In the early stages of a nonprofit board, there are often no staff. Board members may even be formally designated with staff titles and play their part often not distinguishing between their board/governing "hat" and their staff "hat". Needless to say, these times can be trying but also productive - work gets done at least on the program sign and maybe not so much on the governing signs. But this reality is often part of the learning curve that results in a nonprofit that thrives and a board that develops effectiveness on the governing side (albeit, not always).
Below is the first part of a 2-part drama (part 2 is here) that describes a board that has played its part as governing while continuing to be staff, or at least designate some of its members as staff. I am wondering however how, if the two roles are never fully separated, the drama will ever really end.
Offstage drama brings leadership change at Camden theater company
Joe Paprzycki has been forced to exit the theater company that owes its existence to the play that launched his career.
Will there be a [new] play in this? Absolutely," Paprzycki said Thursday. "There's a play in everything, especially something with this much drama and backstabbing."
SCTC Board President Robert Bingaman, the company's resident set designer and a longtime friend of Paprzycki's, declined to comment. The Haddon Township resident, who's 59 and has been associated with SCTC since 2008, did provide a statement Friday from the board.
"The decision to remove [Paprzycki] was not made lightly," the statement said, citing "the current state of the company's finances, the declining attendance at our shows, and the many challenges facing the company" as reasons "to move in a new direction." The statement also noted that Paprzycki was not asked to resign from the board itself, but had done so voluntarily.
SCTC is "discussing candidates to fill [the post] on an interim basis while we also plan for the future," continued the statement; it also emphasized that summer programs, including free movies, will continue as the company builds "a viable young people's theatre program" and plans a season of "exciting professional theatre ... along with music, comedy, and local entertainment."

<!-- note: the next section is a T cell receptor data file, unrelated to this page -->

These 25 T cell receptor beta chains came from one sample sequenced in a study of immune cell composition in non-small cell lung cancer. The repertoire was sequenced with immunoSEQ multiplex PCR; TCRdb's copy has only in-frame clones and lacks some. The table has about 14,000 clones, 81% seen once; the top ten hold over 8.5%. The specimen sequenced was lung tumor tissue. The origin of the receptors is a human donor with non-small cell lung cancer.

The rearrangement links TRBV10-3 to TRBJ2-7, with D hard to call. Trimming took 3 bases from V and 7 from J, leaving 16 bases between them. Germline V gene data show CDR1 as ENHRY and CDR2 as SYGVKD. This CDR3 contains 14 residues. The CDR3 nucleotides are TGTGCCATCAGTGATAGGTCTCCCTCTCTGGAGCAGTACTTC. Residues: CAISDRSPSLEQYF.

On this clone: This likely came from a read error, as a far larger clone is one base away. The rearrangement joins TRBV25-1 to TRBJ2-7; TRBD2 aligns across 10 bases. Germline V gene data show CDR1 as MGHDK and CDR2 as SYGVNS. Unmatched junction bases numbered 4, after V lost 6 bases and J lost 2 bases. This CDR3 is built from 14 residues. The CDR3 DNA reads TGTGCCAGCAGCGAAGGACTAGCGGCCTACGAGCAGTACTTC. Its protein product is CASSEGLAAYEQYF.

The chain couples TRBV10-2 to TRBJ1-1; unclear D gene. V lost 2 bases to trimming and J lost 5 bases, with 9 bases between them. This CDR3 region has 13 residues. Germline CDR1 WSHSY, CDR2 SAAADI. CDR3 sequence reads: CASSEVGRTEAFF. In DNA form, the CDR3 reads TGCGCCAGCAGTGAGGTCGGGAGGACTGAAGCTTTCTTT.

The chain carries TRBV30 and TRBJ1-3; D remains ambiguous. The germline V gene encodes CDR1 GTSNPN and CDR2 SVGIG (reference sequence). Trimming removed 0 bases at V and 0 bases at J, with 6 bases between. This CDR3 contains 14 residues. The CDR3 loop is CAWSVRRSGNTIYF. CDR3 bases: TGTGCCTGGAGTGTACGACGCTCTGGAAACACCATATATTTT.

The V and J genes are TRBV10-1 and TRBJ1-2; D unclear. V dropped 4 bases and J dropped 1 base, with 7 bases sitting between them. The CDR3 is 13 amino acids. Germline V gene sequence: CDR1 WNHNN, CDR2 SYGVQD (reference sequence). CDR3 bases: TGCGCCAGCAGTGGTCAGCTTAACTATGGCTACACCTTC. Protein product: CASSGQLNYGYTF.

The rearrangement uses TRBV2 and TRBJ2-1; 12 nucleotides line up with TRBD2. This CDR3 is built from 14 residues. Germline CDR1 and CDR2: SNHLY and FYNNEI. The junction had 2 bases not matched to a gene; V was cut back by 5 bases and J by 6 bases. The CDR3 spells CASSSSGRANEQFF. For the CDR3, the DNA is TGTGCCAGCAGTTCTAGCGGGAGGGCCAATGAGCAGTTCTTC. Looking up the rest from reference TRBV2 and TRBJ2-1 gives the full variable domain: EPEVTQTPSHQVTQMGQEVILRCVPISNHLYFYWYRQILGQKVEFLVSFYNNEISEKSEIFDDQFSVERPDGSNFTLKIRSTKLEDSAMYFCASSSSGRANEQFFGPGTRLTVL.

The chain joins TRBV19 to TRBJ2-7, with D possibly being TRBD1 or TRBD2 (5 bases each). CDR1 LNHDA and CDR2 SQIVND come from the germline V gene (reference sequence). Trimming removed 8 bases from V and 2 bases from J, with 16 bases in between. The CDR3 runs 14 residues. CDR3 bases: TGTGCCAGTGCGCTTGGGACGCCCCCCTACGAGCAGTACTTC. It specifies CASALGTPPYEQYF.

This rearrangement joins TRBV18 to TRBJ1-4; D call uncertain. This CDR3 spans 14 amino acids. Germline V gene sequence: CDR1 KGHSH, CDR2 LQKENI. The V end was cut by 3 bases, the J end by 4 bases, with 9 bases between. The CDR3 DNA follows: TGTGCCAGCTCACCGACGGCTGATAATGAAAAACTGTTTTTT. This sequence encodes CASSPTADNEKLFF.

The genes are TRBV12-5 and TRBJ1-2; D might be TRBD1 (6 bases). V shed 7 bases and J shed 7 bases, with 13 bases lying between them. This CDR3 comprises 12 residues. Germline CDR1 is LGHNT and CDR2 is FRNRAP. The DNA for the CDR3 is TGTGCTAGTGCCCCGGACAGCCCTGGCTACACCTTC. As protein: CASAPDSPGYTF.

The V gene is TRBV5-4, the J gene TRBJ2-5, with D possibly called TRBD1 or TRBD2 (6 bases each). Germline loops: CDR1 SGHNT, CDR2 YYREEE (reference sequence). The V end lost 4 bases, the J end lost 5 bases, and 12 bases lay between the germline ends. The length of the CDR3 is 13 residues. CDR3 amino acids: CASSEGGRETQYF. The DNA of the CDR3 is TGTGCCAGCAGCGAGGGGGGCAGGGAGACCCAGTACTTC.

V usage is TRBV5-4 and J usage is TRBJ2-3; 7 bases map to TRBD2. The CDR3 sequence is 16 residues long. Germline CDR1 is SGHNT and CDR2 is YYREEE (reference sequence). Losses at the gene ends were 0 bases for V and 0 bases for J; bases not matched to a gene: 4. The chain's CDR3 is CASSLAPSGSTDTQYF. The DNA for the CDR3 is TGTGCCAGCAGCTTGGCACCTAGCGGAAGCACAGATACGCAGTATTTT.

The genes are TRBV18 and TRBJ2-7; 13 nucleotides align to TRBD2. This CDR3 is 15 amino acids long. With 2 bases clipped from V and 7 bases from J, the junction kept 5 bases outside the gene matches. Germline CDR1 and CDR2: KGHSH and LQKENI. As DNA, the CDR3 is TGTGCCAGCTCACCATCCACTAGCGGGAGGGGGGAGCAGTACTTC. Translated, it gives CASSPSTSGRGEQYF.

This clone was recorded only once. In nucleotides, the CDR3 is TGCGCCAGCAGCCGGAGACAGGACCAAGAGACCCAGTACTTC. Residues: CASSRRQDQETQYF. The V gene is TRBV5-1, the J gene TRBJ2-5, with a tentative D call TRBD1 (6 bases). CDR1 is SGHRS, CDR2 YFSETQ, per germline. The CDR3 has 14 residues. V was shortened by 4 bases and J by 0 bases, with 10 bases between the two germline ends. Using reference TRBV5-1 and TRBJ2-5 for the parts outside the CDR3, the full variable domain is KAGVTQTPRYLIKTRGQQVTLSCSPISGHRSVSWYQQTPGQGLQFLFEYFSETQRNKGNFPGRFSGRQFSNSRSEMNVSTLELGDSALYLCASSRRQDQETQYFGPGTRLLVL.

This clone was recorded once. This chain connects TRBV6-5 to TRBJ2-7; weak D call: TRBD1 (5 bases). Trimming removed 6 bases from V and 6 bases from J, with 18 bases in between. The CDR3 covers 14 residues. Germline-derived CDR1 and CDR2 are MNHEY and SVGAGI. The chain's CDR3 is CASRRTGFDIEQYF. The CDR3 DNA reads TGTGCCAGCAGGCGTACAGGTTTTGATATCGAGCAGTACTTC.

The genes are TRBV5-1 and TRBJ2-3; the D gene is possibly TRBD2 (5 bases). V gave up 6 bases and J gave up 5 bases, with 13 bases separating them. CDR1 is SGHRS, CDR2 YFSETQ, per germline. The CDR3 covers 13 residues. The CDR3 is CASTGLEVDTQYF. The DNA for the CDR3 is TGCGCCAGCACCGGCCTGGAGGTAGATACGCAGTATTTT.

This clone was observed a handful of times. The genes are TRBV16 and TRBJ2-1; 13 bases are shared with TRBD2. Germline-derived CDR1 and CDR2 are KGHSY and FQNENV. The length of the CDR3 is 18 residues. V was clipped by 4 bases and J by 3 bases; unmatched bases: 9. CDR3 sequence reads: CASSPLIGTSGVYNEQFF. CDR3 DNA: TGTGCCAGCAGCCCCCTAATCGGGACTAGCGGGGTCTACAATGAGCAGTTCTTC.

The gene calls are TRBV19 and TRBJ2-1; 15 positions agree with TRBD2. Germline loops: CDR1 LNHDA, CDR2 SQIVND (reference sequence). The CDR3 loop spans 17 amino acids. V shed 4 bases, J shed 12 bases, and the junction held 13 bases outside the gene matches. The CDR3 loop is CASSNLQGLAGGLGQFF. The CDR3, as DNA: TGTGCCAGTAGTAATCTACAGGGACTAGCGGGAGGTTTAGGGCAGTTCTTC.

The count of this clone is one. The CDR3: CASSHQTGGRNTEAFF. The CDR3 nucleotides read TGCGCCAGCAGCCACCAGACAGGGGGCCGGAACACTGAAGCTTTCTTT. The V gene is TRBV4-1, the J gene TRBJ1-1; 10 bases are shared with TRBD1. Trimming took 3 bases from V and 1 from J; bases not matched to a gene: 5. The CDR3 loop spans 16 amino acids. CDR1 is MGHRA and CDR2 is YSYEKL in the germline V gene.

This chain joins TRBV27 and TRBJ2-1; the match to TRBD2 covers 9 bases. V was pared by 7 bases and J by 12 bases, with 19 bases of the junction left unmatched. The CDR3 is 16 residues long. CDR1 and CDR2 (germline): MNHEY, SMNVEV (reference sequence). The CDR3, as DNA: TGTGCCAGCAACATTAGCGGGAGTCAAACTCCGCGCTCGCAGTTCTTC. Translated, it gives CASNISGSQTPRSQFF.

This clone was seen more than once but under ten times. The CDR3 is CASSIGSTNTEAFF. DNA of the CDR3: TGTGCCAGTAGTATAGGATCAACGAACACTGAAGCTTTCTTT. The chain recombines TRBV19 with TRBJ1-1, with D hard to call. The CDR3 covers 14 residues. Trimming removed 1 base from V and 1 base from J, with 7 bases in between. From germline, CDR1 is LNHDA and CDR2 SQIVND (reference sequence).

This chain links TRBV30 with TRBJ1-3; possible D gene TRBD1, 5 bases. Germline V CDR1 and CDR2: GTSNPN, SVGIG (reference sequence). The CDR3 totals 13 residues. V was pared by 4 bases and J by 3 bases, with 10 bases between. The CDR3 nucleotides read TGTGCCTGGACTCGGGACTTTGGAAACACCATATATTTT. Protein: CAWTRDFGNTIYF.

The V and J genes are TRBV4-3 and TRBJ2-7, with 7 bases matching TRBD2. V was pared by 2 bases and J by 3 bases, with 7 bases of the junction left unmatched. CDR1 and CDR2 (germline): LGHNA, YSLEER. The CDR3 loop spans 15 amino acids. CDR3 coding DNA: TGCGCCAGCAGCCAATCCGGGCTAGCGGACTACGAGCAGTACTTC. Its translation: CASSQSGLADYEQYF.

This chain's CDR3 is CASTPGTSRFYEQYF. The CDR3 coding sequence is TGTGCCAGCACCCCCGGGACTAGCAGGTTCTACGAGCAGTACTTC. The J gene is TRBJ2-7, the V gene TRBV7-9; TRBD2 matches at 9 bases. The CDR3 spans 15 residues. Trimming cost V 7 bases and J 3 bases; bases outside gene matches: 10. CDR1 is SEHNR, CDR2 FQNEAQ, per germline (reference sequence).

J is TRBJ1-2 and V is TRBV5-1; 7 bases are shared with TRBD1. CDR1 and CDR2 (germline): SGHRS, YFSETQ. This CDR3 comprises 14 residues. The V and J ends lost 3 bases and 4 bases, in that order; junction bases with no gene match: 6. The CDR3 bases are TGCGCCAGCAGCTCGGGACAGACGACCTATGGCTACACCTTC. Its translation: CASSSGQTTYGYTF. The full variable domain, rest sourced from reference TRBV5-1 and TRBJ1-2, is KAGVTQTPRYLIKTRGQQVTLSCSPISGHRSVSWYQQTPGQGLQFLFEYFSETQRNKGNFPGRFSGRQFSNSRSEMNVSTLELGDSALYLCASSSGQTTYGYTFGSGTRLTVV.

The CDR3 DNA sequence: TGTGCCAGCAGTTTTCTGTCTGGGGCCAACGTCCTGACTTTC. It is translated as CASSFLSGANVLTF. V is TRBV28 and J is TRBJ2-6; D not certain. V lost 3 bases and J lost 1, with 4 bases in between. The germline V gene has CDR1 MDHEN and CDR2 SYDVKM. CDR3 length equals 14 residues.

On Thursday, after news of his abrupt and unexpected departure broke on social media, Paprzycki said he was heartened by an outpouring of support.
"I can't tell you how glad I am to have gotten 100 emails and phone calls from people all over the country," he said. "I felt appreciated, what with all the terrible things that have happened."
Paprzycki described his ouster as the result of "a mini-cabal of board members" who took issue with his choice of material. "People who are carpenters and secretaries were saying,`you can't do that play because we say so,'" he said. "That's no way to judge what I do."
The Camden native and Gloucester City resident is a great fan of Tennessee Williams and Eugene O'Neill, and SCTC has regularly offered productions of works by these and other masters, often under his direction. He also organized series or seasons of plays centered on themes such as war and faith.
Paprzycki is a prolific playwright, and some of his works were produced at SCTC, including Last Rites. Set in 1967 at a South Camden bar owned by his grandparents, the play — a powerful story about the shipyard closure that traumatized the neighborhood — launched the theatre company at the nearby Sacred Heart Church in 2004.
Last Rites was also the debut production when a brand-new theater, built on the site of the former bar, opened in 2010. I saw the play (and many others) in this delightful new performing arts space, an anchor for the budding arts district in the tough but resilient section of Camden.
So the unexpected and in my view, unfortunate plot twist has an impact beyond the handsome walls of the Waterfront South Theatre. For the sake of the city, not to mention fans of affordable and often adventurous theater in South Jersey and beyond, SCTC's show must go on.